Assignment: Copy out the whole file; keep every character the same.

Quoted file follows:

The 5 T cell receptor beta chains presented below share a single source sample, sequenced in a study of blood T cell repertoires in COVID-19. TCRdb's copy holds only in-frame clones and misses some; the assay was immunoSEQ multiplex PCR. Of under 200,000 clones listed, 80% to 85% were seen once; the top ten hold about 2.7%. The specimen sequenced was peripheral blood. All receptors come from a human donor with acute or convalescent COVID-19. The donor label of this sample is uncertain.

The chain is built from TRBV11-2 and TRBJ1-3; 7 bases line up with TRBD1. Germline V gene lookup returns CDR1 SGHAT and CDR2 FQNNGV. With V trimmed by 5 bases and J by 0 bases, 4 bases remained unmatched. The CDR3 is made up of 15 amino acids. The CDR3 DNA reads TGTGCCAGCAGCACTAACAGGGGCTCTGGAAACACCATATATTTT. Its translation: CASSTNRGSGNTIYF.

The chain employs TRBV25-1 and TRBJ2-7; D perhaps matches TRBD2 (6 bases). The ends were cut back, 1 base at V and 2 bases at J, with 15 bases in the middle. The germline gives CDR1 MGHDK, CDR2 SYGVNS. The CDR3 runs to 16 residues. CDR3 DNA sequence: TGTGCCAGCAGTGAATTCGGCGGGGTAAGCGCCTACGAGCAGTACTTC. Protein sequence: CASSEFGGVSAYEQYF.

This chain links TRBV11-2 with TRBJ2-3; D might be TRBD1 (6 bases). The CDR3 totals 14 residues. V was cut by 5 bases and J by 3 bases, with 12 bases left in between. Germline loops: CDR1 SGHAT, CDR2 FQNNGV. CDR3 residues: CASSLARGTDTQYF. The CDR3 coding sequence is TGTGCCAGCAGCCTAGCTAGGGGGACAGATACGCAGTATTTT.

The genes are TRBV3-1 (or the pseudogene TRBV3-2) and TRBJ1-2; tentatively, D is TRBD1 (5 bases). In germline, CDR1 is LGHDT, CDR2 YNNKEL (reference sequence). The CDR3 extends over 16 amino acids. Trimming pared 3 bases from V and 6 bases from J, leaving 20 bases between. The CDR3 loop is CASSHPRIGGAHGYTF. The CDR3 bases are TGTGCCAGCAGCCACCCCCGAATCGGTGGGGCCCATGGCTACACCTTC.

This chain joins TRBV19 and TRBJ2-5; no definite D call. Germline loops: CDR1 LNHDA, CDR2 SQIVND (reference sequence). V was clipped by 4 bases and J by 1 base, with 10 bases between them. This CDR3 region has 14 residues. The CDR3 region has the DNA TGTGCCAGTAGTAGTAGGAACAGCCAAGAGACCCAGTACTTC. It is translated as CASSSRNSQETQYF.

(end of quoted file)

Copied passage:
The 5 T cell receptor beta chains presented below share a single source sample, sequenced in a study of blood T cell repertoires in COVID-19. TCRdb's copy holds only in-frame clones and misses some; the assay was immunoSEQ multiplex PCR. Of under 200,000 clones listed, 80% to 85% were seen once; the top ten hold about 2.7%. The specimen sequenced was peripheral blood. All receptors come from a human donor with acute or convalescent COVID-19. The donor label of this sample is uncertain.

The chain is built from TRBV11-2 and TRBJ1-3; 7 bases line up with TRBD1. Germline V gene lookup returns CDR1 SGHAT and CDR2 FQNNGV. With V trimmed by 5 bases and J by 0 bases, 4 bases remained unmatched. The CDR3 is made up of 15 amino acids. The CDR3 DNA reads TGTGCCAGCAGCACTAACAGGGGCTCTGGAAACACCATATATTTT. Its translation: CASSTNRGSGNTIYF.

The chain employs TRBV25-1 and TRBJ2-7; D perhaps matches TRBD2 (6 bases). The ends were cut back, 1 base at V and 2 bases at J, with 15 bases in the middle. The germline gives CDR1 MGHDK, CDR2 SYGVNS. The CDR3 runs to 16 residues. CDR3 DNA sequence: TGTGCCAGCAGTGAATTCGGCGGGGTAAGCGCCTACGAGCAGTACTTC. Protein sequence: CASSEFGGVSAYEQYF.

This chain links TRBV11-2 with TRBJ2-3; D might be TRBD1 (6 bases). The CDR3 totals 14 residues. V was cut by 5 bases and J by 3 bases, with 12 bases left in between. Germline loops: CDR1 SGHAT, CDR2 FQNNGV. CDR3 residues: CASSLARGTDTQYF. The CDR3 coding sequence is TGTGCCAGCAGCCTAGCTAGGGGGACAGATACGCAGTATTTT.

The genes are TRBV3-1 (or the pseudogene TRBV3-2) and TRBJ1-2; tentatively, D is TRBD1 (5 bases). In germline, CDR1 is LGHDT, CDR2 YNNKEL (reference sequence). The CDR3 extends over 16 amino acids. Trimming pared 3 bases from V and 6 bases from J, leaving 20 bases between. The CDR3 loop is CASSHPRIGGAHGYTF. The CDR3 bases are TGTGCCAGCAGCCACCCCCGAATCGGTGGGGCCCATGGCTACACCTTC.

This chain joins TRBV19 and TRBJ2-5; no definite D call. Germline loops: CDR1 LNHDA, CDR2 SQIVND (reference sequence). V was clipped by 4 bases and J by 1 base, with 10 bases between them. This CDR3 region has 14 residues. The CDR3 region has the DNA TGTGCCAGTAGTAGTAGGAACAGCCAAGAGACCCAGTACTTC. It is translated as CASSSRNSQETQYF.